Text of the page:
The MMQB presents NFL 95, a special project—unveiled every Wednesday from May through July—detailing 95 artifacts that tell the story of the NFL, as the league prepares to enter its 95th season. See the entire series here.
The Madden football franchise, now approaching its 30th anniversary, almost wasn’t Madden at all.
When the game that would be called Madden was taking shape under EA Sports in the late 1980s for use on the Apple II home computer, EA founder Trip Hawkins saw the former Oakland Raiders head coach, broadcaster and robust pitchman as a third choice. The top pick was 49ers quarterback Joe Montana, at the height of his powers at the time and Hawkins’ boyhood idol growing up in Southern California. But Montana already had a deal with another famous video game maker, Atari. The second choice, Cal football coach Joe Kapp, wanted royalties on the title. So Hawkins went with Madden, and both were in for a crash course; Madden in the power and promise of technology and Hawkins in the game of football.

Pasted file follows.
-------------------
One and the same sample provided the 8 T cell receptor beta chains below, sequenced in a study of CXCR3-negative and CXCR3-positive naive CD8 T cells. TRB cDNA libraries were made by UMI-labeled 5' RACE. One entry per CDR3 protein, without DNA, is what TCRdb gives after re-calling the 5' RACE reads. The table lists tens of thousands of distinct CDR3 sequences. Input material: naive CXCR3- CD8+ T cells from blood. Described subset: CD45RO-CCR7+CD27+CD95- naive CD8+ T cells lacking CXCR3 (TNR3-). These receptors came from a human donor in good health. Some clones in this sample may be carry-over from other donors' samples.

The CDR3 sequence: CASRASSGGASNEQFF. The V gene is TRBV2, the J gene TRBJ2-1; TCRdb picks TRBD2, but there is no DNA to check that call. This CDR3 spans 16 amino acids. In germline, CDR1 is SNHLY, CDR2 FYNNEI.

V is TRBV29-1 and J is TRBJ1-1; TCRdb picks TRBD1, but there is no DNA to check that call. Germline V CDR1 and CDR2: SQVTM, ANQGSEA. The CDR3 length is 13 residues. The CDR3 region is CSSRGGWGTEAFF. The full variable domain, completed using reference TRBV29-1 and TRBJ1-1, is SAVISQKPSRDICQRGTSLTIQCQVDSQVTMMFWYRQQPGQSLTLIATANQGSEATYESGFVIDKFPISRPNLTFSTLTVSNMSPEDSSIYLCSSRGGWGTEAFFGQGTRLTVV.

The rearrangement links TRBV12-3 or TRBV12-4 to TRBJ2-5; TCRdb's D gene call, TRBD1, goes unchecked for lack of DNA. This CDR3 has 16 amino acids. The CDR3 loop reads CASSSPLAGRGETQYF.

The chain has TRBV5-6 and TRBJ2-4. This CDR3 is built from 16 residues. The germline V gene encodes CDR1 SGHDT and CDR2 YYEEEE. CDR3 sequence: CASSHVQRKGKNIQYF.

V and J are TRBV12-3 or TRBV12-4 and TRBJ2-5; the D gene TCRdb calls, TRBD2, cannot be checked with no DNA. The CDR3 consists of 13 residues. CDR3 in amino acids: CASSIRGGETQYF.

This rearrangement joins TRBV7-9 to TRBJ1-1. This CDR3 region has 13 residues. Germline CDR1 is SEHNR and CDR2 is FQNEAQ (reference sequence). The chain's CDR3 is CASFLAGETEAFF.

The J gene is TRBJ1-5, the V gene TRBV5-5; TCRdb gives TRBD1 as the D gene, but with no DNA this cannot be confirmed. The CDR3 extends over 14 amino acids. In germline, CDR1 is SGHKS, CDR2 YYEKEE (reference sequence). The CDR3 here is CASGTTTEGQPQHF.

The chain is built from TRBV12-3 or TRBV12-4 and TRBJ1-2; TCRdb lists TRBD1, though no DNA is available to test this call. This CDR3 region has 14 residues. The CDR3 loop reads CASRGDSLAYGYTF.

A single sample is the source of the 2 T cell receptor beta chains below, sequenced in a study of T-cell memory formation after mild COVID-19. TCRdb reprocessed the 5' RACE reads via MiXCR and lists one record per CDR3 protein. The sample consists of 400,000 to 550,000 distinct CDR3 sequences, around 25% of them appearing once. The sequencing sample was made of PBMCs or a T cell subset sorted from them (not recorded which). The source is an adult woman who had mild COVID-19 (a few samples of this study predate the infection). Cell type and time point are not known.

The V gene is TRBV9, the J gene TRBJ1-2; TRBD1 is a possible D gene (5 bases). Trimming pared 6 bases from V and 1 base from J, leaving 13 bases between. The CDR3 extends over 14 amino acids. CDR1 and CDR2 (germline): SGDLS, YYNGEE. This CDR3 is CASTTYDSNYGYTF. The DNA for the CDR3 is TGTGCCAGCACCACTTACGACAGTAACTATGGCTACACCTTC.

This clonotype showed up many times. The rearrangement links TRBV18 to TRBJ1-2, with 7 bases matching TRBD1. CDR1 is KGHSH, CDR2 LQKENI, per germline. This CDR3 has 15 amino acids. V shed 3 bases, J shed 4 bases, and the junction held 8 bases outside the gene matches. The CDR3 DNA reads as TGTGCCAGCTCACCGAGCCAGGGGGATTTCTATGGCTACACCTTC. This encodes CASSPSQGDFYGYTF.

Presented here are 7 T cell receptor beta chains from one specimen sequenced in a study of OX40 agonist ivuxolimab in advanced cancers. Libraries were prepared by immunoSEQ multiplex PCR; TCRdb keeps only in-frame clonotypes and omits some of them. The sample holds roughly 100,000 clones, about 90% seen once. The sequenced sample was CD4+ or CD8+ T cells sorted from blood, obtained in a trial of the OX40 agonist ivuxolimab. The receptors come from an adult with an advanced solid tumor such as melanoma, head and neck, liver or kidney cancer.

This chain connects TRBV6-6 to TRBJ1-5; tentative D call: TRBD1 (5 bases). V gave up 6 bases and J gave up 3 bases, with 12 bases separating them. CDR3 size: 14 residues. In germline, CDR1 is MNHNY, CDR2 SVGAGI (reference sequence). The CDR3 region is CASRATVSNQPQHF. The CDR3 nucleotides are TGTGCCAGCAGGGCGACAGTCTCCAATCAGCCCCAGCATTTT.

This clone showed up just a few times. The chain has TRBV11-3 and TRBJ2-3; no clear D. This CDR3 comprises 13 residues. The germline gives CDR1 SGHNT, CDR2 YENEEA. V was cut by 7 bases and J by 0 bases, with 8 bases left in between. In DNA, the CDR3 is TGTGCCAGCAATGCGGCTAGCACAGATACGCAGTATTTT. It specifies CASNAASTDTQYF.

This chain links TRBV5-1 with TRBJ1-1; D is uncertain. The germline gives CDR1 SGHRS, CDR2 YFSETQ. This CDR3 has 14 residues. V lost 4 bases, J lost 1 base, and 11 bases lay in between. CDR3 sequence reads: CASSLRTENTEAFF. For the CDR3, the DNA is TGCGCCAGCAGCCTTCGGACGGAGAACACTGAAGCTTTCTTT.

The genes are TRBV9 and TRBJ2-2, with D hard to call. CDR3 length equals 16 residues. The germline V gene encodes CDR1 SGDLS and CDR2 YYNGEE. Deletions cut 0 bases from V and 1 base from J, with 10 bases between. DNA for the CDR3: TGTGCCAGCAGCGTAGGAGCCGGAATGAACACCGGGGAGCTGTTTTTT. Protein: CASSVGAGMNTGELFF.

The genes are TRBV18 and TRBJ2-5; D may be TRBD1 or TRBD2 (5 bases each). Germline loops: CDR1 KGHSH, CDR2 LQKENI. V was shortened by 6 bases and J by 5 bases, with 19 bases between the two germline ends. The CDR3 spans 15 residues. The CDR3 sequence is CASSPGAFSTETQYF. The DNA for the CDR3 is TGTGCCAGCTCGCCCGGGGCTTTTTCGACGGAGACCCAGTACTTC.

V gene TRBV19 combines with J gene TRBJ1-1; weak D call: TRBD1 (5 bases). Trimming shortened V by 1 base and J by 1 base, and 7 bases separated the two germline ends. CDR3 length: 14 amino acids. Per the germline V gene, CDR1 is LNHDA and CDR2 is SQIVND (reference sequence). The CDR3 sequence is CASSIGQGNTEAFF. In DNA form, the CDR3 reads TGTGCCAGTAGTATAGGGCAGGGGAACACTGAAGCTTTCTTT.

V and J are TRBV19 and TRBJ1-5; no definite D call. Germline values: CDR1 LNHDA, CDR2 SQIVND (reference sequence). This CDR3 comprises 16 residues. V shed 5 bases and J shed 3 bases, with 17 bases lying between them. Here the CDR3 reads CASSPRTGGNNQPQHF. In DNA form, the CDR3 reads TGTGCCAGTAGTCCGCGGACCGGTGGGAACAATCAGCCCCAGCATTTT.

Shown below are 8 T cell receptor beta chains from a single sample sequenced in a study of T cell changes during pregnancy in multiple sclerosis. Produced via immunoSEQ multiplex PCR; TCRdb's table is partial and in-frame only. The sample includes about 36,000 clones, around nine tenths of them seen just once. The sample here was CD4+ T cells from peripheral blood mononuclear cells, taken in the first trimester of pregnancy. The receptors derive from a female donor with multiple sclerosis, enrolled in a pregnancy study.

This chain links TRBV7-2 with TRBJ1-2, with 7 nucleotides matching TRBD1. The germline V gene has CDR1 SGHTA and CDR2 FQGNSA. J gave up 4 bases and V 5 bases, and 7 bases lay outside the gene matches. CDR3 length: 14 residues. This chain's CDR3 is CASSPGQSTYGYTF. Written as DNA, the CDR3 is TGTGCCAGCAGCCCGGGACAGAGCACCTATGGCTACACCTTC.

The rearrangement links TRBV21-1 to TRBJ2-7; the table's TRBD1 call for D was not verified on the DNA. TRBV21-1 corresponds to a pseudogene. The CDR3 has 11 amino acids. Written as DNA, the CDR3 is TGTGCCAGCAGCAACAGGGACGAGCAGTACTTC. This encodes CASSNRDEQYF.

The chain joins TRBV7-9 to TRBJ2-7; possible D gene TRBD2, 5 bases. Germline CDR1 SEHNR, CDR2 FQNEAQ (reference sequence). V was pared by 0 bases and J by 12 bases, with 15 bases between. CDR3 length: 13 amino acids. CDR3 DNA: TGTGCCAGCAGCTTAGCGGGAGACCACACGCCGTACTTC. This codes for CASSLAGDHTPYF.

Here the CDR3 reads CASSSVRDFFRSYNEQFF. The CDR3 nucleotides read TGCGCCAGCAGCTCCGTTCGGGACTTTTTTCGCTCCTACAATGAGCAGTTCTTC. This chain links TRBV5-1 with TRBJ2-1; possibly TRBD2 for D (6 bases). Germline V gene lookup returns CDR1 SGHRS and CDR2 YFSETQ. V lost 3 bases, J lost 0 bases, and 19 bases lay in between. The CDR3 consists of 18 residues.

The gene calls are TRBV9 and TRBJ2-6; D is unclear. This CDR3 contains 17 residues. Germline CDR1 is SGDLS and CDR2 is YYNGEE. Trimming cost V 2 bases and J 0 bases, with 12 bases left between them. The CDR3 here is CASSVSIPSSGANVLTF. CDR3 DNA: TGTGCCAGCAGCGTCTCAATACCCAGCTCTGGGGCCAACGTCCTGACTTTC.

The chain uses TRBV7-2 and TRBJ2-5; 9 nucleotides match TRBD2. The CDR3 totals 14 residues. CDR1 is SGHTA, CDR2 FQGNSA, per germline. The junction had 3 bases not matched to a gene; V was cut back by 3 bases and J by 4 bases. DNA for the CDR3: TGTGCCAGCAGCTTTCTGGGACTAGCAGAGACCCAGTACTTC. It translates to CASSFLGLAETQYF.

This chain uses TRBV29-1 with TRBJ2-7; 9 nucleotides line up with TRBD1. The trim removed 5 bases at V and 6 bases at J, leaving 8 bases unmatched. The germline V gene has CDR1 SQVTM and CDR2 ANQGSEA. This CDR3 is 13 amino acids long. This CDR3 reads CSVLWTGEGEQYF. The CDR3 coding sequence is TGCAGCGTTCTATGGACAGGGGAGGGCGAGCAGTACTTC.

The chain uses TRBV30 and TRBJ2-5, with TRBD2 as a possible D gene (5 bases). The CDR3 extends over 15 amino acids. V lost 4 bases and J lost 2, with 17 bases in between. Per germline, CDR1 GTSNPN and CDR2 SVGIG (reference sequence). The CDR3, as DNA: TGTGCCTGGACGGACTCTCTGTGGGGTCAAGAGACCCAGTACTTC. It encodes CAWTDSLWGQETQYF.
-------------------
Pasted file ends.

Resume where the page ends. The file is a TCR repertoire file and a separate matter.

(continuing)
Madden insisted that if he was putting his name on it the game had to be 11-on-11, a major challenge considering the lack of computing power in late ’80s. As gaming consoles evolved Madden grew more realistic through the ’90s, with NFL teams and logos, and later player names (with the NFLPA's blessing) becoming part of the game. With realistic playbooks and real-time roster updates, gamers playing current versions often feel like they're a hoodie away from being the next Bill Belichick.
Through a partnership with the NFL, the franchise eventually brought to intersect jock culture and gaming, no small feat in the pop-culture climate of the early ’90s. Today, each new version of Madden invariably sells a million copies in its first week on the shelves.
— Robert Klemko